[INSIGHT]I'll Be Watching Reform Moves CloselyThe political situation is changing dramatically since the resignation of President Kim Dae-jung as the head of the Millennium Democratic Party.
The president has said that he would only attend to state affairs and not take a stand in political disputes.
The Millennium Democratic Party, which has been reluctant to help in investigations of scandals, is becoming more cooperative. Some government appointments made recently gave the impression that the regionally biased personnel policy is being changed.
Those changes are bringing new hope, especially since the government and the party both stress President Kim's nonpartisanship, a tacit admission that his administration had been partisan in the past.
But it is too early to be optimistic about the remaining year of Mr. Kim's term. The main issue is political and government reform. Although the political situation is different these days, it is hard to say that any reforms are already in place.
Additionally, the president has a history of changing his mind. With so many promises broken, Mr. Kim is viewed with suspicion.
Some persons speculate that the president will intervene in next year's nominations of provincial governor and mayor candidates; I plan to watch the president and the Millennium Democratic Party in three categories.
First, I will carefully examine the president's reaction to public popularity. In order to devote himself to state affairs, the president should not let popularity cloud his decisions.
Recently several interest groups － farmers, laborers and teachers － expressed discontent over government policies. If their demands are unreasonable and could affect the well-being of society, Mr. Kim must act firmly even if his popularity with those groups is affected.
If the president negotiates with interest groups to retain his popularity, it would be a clear sign that the president has personal ambitions.
Another category is personnel appointments in the government. Reform will clarify the president's intentions. When we see how far the president goes to reform the present regionally biased and crony-centered key posts, we will see his real intentions.
If he intends to adopt a balanced and fair personnel policy, there is no reason for him to postphone personnel reform until after the regular session of the National Assembly.
The prime minister is ostracized, the economic team has lost credibility and the administration is viewed as corrupt. A new, diverse cabinet could probably recover some of that credibility and, as one example, win quick National Assembly approval of next year's government budget.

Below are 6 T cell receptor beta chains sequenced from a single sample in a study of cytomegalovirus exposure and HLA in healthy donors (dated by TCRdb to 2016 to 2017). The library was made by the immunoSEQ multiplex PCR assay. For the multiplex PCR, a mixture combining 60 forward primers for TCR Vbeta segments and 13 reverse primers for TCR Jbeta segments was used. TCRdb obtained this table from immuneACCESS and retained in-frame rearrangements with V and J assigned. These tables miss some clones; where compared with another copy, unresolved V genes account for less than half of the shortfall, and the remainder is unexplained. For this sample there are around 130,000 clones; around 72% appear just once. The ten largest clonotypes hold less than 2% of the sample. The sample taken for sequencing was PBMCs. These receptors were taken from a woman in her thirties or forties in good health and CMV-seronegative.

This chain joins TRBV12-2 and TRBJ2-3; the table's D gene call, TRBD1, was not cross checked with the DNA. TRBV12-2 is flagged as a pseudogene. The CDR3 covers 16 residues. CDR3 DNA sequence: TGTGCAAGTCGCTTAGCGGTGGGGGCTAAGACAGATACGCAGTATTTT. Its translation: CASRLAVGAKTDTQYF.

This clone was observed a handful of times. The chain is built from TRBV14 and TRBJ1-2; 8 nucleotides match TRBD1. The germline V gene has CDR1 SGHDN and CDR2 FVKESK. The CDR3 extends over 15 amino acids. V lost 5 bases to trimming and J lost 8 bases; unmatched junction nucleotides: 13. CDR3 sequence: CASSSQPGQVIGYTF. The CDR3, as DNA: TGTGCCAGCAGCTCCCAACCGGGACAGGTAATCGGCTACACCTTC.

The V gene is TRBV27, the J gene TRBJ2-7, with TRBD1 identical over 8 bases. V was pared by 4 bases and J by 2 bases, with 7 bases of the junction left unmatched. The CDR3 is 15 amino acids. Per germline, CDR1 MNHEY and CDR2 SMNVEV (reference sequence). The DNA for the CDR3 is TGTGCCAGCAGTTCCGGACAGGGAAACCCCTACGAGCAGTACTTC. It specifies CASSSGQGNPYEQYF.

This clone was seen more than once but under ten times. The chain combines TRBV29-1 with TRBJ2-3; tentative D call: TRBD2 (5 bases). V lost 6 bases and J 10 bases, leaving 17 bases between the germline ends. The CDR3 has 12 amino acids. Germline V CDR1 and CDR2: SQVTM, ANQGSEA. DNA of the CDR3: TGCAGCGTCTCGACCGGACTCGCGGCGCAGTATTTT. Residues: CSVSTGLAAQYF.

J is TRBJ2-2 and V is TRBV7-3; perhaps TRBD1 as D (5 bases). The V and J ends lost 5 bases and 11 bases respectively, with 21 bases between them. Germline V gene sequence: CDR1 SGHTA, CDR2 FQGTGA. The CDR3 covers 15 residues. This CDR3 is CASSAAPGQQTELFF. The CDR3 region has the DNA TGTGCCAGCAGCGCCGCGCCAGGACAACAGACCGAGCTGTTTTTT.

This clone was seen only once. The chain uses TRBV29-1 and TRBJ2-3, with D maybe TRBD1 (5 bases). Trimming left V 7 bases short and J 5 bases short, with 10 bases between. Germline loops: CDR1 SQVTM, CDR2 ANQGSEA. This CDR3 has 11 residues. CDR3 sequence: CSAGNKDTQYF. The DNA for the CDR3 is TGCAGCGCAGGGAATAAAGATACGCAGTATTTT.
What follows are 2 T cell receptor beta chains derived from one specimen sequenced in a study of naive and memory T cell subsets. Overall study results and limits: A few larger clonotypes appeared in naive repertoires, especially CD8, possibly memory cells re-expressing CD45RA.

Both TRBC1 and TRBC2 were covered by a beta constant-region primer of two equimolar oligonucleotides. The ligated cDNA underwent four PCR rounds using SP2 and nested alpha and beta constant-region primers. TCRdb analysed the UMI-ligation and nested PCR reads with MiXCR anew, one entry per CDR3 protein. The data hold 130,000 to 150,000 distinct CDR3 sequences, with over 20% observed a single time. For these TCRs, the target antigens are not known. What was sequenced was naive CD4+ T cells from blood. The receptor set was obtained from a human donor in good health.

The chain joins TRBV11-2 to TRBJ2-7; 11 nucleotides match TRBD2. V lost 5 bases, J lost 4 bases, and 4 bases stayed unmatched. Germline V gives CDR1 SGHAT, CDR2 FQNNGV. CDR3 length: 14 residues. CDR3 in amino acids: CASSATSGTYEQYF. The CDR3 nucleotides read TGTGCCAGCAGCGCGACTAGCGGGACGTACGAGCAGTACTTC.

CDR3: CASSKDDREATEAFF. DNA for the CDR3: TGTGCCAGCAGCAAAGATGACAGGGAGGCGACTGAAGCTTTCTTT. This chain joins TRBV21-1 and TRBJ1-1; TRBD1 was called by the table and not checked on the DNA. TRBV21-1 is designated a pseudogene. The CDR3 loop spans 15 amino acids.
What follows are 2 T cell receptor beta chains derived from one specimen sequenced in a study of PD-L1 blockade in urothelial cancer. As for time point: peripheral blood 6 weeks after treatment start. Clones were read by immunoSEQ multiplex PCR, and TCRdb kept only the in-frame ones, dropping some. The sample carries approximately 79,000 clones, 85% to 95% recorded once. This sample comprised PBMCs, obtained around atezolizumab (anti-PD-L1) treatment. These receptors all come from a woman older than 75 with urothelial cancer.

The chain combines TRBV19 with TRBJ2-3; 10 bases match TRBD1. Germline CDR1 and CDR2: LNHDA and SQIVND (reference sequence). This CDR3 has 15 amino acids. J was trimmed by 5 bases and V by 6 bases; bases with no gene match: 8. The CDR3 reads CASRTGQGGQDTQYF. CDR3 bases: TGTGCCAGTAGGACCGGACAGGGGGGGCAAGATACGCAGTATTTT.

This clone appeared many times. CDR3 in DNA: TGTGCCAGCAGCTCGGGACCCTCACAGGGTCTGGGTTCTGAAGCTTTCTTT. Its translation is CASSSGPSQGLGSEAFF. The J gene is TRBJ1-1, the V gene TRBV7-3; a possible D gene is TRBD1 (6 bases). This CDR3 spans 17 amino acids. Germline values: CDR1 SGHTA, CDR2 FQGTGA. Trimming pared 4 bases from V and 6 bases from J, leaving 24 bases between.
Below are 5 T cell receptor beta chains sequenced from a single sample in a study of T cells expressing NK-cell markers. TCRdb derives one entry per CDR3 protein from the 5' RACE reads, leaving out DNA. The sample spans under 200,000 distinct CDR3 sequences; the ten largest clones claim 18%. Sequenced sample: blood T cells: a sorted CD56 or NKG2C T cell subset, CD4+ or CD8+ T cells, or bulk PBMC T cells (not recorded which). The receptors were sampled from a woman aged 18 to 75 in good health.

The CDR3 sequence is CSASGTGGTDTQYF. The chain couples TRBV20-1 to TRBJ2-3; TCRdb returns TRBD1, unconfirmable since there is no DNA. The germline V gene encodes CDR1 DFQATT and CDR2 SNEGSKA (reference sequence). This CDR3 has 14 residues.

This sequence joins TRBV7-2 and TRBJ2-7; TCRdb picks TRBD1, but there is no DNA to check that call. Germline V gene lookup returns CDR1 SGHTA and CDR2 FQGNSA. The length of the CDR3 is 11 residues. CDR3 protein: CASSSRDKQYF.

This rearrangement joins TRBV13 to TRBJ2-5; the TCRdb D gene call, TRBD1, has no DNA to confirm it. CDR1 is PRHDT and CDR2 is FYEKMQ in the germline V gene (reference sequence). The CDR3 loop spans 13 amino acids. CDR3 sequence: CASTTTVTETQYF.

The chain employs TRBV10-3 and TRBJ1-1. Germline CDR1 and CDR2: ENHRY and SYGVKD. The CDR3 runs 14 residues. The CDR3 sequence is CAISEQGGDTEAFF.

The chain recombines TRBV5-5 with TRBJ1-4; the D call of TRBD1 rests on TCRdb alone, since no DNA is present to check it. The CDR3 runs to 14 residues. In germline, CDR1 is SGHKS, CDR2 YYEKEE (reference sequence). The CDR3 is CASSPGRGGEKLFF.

There are also demands for throwing out high-handed administrators in public enterprises and national institutes. Without such personnel reforms, the president will have a hard time being neutral in state affairs.
The third category is the normalization and the neutralization of public power. This category is the most significant issue; politics must be separated from the work of sensitive institutions like the prosecutors office, the police and the intelligence service.
The three recent financial scandals have revealed their unhealthy relationships. National Intelligence Service officials have been shown to be corrupt, and Mr. Kim's appointees to the prosecutors office have concealed information about corrupt activities. If high-level government officials did not know about those scandals before they broke, it means that the senior officials are incompetent; if they knew and looked the other way, the government itself must be corrupt. A few days ago the prosecutors said they would reinvestigate one scandal, but it is too late to win back public trust. The political neutralization of these institutions is crucial.
Although the president has resigned his post as the head of his own political party, it is still hard to say that he has entirely stepped back from the political arena. There is speculation that he may have other intentions and is just waiting for the opportunity for his return to politics.
To dispel such suspicions, the president must proceed with government reform. His resignation will only be meaningful when the reforms are in place － but reform of government personnel and the neutralization of influential institutions has not yet begun. Even reform within the Millennium Democratic Party seems to have ended with the president's resignation.
Mr. Kim must realize that his resignation is not the end but the beginning. It will not be easy to go through with the reforms, because he may lose powerful ties and antagonize close friends. But if he does pursue these reforms, he will receive wide public support.
The writer is a senior editorial writer of the JoongAng Ilbo.
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